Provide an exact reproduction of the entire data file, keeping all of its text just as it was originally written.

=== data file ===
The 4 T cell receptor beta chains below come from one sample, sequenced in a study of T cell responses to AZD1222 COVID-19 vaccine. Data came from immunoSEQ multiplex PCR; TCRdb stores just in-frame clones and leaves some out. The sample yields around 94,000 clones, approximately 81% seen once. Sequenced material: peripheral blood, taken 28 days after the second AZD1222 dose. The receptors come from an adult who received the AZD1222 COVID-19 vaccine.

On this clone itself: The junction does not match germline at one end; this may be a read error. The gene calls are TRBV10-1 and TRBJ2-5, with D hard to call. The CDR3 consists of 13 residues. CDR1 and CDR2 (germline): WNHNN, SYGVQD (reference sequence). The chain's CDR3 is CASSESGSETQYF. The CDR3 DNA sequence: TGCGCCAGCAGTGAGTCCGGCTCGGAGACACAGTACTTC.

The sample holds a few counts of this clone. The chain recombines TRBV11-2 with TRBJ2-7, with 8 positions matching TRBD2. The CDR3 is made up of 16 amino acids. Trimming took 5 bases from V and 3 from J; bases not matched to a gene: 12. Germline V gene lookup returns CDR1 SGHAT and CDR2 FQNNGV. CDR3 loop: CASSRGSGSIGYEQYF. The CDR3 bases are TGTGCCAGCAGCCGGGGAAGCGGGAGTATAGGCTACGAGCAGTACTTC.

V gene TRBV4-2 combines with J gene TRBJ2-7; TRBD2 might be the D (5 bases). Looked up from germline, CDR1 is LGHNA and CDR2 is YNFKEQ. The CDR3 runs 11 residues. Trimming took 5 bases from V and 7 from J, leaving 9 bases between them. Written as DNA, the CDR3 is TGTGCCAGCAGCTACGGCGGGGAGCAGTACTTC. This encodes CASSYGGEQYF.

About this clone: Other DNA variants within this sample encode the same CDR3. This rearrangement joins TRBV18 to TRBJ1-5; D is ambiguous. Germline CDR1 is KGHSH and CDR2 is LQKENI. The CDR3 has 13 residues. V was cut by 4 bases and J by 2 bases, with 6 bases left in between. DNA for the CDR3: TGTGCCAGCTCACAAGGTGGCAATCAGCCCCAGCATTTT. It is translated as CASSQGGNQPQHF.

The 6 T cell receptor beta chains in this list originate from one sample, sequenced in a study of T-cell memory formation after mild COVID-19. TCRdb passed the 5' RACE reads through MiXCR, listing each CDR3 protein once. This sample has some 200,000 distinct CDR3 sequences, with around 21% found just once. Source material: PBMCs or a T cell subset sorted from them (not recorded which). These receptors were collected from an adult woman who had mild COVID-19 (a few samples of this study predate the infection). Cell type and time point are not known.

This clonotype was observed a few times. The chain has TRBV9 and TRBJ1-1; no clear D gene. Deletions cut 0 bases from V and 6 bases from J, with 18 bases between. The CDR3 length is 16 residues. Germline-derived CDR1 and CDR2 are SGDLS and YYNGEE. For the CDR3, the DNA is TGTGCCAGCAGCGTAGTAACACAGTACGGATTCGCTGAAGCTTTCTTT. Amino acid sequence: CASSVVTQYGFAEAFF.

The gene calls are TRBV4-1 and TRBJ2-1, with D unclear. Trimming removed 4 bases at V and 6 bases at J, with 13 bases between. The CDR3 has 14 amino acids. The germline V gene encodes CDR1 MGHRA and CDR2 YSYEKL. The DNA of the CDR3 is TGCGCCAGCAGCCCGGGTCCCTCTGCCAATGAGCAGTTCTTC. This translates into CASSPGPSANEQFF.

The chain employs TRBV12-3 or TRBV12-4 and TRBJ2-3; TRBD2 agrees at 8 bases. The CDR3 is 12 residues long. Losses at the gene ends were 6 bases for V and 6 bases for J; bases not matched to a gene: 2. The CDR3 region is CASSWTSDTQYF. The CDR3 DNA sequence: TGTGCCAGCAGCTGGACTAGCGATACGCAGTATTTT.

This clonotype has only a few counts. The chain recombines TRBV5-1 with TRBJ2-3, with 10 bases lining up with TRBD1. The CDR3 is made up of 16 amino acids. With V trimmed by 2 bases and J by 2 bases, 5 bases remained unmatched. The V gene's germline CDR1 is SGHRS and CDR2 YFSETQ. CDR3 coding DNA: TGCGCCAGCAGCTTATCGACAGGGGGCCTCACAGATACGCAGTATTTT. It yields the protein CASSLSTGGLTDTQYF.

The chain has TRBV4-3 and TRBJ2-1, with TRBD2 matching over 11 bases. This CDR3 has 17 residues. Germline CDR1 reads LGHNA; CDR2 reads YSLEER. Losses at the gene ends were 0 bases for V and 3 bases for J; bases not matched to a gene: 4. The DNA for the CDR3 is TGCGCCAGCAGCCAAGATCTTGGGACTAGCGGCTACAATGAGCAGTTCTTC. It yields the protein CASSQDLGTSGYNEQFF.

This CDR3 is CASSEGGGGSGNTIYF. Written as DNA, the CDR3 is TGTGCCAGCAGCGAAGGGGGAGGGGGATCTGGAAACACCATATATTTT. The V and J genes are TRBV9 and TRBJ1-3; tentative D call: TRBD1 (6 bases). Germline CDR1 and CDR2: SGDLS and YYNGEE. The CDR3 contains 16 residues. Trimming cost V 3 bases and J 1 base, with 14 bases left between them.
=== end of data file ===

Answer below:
The 4 T cell receptor beta chains below come from one sample, sequenced in a study of T cell responses to AZD1222 COVID-19 vaccine. Data came from immunoSEQ multiplex PCR; TCRdb stores just in-frame clones and leaves some out. The sample yields around 94,000 clones, approximately 81% seen once. Sequenced material: peripheral blood, taken 28 days after the second AZD1222 dose. The receptors come from an adult who received the AZD1222 COVID-19 vaccine.

On this clone itself: The junction does not match germline at one end; this may be a read error. The gene calls are TRBV10-1 and TRBJ2-5, with D hard to call. The CDR3 consists of 13 residues. CDR1 and CDR2 (germline): WNHNN, SYGVQD (reference sequence). The chain's CDR3 is CASSESGSETQYF. The CDR3 DNA sequence: TGCGCCAGCAGTGAGTCCGGCTCGGAGACACAGTACTTC.

The sample holds a few counts of this clone. The chain recombines TRBV11-2 with TRBJ2-7, with 8 positions matching TRBD2. The CDR3 is made up of 16 amino acids. Trimming took 5 bases from V and 3 from J; bases not matched to a gene: 12. Germline V gene lookup returns CDR1 SGHAT and CDR2 FQNNGV. CDR3 loop: CASSRGSGSIGYEQYF. The CDR3 bases are TGTGCCAGCAGCCGGGGAAGCGGGAGTATAGGCTACGAGCAGTACTTC.

V gene TRBV4-2 combines with J gene TRBJ2-7; TRBD2 might be the D (5 bases). Looked up from germline, CDR1 is LGHNA and CDR2 is YNFKEQ. The CDR3 runs 11 residues. Trimming took 5 bases from V and 7 from J, leaving 9 bases between them. Written as DNA, the CDR3 is TGTGCCAGCAGCTACGGCGGGGAGCAGTACTTC. This encodes CASSYGGEQYF.

About this clone: Other DNA variants within this sample encode the same CDR3. This rearrangement joins TRBV18 to TRBJ1-5; D is ambiguous. Germline CDR1 is KGHSH and CDR2 is LQKENI. The CDR3 has 13 residues. V was cut by 4 bases and J by 2 bases, with 6 bases left in between. DNA for the CDR3: TGTGCCAGCTCACAAGGTGGCAATCAGCCCCAGCATTTT. It is translated as CASSQGGNQPQHF.

The 6 T cell receptor beta chains in this list originate from one sample, sequenced in a study of T-cell memory formation after mild COVID-19. TCRdb passed the 5' RACE reads through MiXCR, listing each CDR3 protein once. This sample has some 200,000 distinct CDR3 sequences, with around 21% found just once. Source material: PBMCs or a T cell subset sorted from them (not recorded which). These receptors were collected from an adult woman who had mild COVID-19 (a few samples of this study predate the infection). Cell type and time point are not known.

This clonotype was observed a few times. The chain has TRBV9 and TRBJ1-1; no clear D gene. Deletions cut 0 bases from V and 6 bases from J, with 18 bases between. The CDR3 length is 16 residues. Germline-derived CDR1 and CDR2 are SGDLS and YYNGEE. For the CDR3, the DNA is TGTGCCAGCAGCGTAGTAACACAGTACGGATTCGCTGAAGCTTTCTTT. Amino acid sequence: CASSVVTQYGFAEAFF.

The gene calls are TRBV4-1 and TRBJ2-1, with D unclear. Trimming removed 4 bases at V and 6 bases at J, with 13 bases between. The CDR3 has 14 amino acids. The germline V gene encodes CDR1 MGHRA and CDR2 YSYEKL. The DNA of the CDR3 is TGCGCCAGCAGCCCGGGTCCCTCTGCCAATGAGCAGTTCTTC. This translates into CASSPGPSANEQFF.

The chain employs TRBV12-3 or TRBV12-4 and TRBJ2-3; TRBD2 agrees at 8 bases. The CDR3 is 12 residues long. Losses at the gene ends were 6 bases for V and 6 bases for J; bases not matched to a gene: 2. The CDR3 region is CASSWTSDTQYF. The CDR3 DNA sequence: TGTGCCAGCAGCTGGACTAGCGATACGCAGTATTTT.

This clonotype has only a few counts. The chain recombines TRBV5-1 with TRBJ2-3, with 10 bases lining up with TRBD1. The CDR3 is made up of 16 amino acids. With V trimmed by 2 bases and J by 2 bases, 5 bases remained unmatched. The V gene's germline CDR1 is SGHRS and CDR2 YFSETQ. CDR3 coding DNA: TGCGCCAGCAGCTTATCGACAGGGGGCCTCACAGATACGCAGTATTTT. It yields the protein CASSLSTGGLTDTQYF.

The chain has TRBV4-3 and TRBJ2-1, with TRBD2 matching over 11 bases. This CDR3 has 17 residues. Germline CDR1 reads LGHNA; CDR2 reads YSLEER. Losses at the gene ends were 0 bases for V and 3 bases for J; bases not matched to a gene: 4. The DNA for the CDR3 is TGCGCCAGCAGCCAAGATCTTGGGACTAGCGGCTACAATGAGCAGTTCTTC. It yields the protein CASSQDLGTSGYNEQFF.

This CDR3 is CASSEGGGGSGNTIYF. Written as DNA, the CDR3 is TGTGCCAGCAGCGAAGGGGGAGGGGGATCTGGAAACACCATATATTTT. The V and J genes are TRBV9 and TRBJ1-3; tentative D call: TRBD1 (6 bases). Germline CDR1 and CDR2: SGDLS and YYNGEE. The CDR3 contains 16 residues. Trimming cost V 3 bases and J 1 base, with 14 bases left between them.